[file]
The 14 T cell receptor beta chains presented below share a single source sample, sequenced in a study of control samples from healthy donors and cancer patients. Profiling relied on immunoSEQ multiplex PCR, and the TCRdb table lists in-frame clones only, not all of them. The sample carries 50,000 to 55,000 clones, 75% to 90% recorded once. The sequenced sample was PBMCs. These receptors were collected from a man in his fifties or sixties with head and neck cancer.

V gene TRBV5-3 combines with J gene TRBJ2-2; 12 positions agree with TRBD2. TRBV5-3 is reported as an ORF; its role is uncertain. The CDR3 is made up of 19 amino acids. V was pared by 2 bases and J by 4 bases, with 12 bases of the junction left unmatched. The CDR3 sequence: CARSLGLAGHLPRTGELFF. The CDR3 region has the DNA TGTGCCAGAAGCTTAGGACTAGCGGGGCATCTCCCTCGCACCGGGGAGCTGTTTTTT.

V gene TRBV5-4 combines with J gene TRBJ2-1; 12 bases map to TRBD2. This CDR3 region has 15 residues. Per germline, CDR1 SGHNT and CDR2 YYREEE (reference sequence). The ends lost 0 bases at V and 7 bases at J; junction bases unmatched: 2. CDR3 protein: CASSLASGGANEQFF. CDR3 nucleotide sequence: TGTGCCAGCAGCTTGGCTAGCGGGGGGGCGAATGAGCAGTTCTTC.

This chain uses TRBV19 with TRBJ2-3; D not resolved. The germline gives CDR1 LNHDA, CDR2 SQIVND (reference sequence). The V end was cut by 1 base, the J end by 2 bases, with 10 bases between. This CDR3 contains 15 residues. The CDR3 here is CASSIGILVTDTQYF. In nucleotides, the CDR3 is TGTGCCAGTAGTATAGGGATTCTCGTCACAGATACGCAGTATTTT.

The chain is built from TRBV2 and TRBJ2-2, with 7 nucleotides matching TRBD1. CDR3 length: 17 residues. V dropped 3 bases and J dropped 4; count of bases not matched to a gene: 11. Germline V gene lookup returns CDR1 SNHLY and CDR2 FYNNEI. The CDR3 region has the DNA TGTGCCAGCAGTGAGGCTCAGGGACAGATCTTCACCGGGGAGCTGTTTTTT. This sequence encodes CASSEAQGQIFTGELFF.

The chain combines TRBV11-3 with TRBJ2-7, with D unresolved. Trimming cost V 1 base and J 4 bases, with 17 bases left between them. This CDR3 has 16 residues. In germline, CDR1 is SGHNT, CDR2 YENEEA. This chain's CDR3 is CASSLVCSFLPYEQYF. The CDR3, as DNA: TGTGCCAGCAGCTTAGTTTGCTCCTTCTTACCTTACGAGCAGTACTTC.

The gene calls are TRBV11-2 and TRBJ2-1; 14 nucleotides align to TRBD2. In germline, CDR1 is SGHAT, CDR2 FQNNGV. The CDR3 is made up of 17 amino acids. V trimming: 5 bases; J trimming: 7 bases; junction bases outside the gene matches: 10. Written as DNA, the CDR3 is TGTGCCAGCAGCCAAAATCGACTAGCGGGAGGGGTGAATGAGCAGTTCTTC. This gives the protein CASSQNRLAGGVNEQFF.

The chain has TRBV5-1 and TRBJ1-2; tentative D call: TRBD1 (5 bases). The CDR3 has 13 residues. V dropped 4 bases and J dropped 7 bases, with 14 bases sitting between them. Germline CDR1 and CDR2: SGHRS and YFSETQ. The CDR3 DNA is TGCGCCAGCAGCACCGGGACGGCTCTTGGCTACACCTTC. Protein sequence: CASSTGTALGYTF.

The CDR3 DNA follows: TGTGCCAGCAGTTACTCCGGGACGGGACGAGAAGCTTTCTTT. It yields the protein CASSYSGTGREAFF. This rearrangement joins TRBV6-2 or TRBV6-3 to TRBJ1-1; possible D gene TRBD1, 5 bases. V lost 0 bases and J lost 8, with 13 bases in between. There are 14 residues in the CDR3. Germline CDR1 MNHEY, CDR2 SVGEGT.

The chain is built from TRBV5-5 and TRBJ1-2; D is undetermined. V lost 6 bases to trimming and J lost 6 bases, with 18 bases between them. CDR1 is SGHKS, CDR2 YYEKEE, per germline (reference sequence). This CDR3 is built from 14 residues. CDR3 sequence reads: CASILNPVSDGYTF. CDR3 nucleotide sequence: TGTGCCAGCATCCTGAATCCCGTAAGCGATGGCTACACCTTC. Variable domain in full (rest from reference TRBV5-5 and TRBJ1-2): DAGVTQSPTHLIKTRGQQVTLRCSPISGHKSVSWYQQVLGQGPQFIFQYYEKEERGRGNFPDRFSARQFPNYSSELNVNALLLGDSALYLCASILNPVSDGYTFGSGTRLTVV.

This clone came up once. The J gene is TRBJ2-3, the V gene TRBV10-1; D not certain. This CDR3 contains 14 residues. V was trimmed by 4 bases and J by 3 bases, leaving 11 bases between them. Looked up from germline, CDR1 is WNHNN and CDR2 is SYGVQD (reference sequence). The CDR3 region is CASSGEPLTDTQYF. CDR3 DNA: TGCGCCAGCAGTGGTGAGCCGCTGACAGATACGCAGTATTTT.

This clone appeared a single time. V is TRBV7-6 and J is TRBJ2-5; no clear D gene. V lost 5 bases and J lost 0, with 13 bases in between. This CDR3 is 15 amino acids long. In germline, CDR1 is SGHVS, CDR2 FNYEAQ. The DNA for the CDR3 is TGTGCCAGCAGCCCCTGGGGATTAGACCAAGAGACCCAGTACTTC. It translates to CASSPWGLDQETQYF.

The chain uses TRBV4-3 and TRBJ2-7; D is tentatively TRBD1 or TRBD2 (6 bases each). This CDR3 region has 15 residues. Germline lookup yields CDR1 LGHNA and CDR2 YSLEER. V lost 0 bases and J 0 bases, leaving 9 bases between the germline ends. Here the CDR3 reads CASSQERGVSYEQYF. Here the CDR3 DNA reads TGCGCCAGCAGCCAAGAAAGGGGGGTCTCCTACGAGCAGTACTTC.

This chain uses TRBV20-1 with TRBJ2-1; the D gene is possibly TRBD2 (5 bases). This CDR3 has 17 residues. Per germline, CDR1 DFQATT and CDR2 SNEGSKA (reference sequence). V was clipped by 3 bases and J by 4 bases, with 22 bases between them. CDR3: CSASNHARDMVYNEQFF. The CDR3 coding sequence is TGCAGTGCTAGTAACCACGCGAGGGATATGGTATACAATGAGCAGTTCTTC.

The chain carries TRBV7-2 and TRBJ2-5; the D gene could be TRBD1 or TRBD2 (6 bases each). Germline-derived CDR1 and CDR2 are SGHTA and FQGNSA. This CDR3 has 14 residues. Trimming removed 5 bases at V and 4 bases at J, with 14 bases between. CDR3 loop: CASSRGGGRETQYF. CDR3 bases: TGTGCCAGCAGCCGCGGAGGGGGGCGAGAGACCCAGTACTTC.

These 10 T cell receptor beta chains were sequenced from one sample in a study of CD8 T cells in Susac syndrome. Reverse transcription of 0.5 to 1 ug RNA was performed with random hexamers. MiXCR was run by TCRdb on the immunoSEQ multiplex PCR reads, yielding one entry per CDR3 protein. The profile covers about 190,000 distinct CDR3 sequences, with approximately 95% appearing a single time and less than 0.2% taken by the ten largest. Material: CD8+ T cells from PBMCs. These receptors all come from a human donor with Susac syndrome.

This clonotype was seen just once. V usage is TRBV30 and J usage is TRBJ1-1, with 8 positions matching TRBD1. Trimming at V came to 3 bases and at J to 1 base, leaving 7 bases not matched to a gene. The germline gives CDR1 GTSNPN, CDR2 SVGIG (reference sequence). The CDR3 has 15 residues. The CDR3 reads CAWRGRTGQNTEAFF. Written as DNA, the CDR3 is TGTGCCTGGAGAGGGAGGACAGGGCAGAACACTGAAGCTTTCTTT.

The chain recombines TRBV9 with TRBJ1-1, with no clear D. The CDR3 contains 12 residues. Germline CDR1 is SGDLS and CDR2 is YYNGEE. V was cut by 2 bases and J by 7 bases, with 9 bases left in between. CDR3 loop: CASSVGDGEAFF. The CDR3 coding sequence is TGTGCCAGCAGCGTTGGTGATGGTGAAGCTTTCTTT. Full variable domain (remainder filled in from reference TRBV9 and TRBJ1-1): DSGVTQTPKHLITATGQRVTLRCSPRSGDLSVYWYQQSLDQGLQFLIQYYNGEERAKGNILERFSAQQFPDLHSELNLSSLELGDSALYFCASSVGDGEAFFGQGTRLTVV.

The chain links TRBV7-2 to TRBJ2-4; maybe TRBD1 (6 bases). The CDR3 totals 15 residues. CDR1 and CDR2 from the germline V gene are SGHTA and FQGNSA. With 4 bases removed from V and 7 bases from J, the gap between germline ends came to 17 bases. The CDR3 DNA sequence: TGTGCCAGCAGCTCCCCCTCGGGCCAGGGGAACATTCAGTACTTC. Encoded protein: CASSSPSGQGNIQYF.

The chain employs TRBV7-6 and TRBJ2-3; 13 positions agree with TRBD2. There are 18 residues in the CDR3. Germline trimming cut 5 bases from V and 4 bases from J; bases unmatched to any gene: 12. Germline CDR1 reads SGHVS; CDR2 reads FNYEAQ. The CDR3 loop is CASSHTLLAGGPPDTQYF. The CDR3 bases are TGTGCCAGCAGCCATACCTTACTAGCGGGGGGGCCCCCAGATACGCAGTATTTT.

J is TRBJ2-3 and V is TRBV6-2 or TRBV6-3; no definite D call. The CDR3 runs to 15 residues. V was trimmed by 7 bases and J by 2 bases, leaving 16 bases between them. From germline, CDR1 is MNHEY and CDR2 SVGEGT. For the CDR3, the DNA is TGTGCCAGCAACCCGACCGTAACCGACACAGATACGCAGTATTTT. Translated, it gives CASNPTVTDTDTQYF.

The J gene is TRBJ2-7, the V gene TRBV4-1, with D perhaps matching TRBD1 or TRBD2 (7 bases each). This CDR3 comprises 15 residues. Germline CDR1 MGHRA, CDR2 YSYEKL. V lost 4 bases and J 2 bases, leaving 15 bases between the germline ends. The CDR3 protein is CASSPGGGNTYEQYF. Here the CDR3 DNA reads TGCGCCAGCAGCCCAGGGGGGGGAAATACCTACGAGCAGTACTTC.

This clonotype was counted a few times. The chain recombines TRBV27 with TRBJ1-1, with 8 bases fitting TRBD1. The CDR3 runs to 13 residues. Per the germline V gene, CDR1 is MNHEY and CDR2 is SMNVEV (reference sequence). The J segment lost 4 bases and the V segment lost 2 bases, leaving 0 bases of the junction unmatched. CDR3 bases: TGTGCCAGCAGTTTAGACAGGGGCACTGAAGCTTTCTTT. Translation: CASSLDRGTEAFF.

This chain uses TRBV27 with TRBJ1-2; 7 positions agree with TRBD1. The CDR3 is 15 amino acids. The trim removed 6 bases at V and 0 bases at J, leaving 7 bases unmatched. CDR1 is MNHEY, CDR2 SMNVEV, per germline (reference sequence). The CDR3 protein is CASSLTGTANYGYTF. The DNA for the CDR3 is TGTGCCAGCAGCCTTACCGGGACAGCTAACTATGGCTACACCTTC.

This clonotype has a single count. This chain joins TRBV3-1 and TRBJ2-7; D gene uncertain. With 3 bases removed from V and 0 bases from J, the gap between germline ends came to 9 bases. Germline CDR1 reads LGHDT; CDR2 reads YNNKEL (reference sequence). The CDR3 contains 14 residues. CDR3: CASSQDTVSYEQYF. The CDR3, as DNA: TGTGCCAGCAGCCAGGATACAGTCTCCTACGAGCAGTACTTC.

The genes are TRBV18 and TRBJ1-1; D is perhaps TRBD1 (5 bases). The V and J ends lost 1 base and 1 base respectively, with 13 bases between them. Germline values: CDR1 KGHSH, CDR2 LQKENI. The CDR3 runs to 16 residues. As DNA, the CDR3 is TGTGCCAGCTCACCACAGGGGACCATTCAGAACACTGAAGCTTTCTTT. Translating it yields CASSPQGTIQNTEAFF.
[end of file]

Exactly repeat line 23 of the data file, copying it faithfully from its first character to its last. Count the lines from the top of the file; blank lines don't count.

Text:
This clonotype was counted a few times. The chain recombines TRBV27 with TRBJ1-1, with 8 bases fitting TRBD1. The CDR3 runs to 13 residues. Per the germline V gene, CDR1 is MNHEY and CDR2 is SMNVEV (reference sequence). The J segment lost 4 bases and the V segment lost 2 bases, leaving 0 bases of the junction unmatched. CDR3 bases: TGTGCCAGCAGTTTAGACAGGGGCACTGAAGCTTTCTTT. Translation: CASSLDRGTEAFF.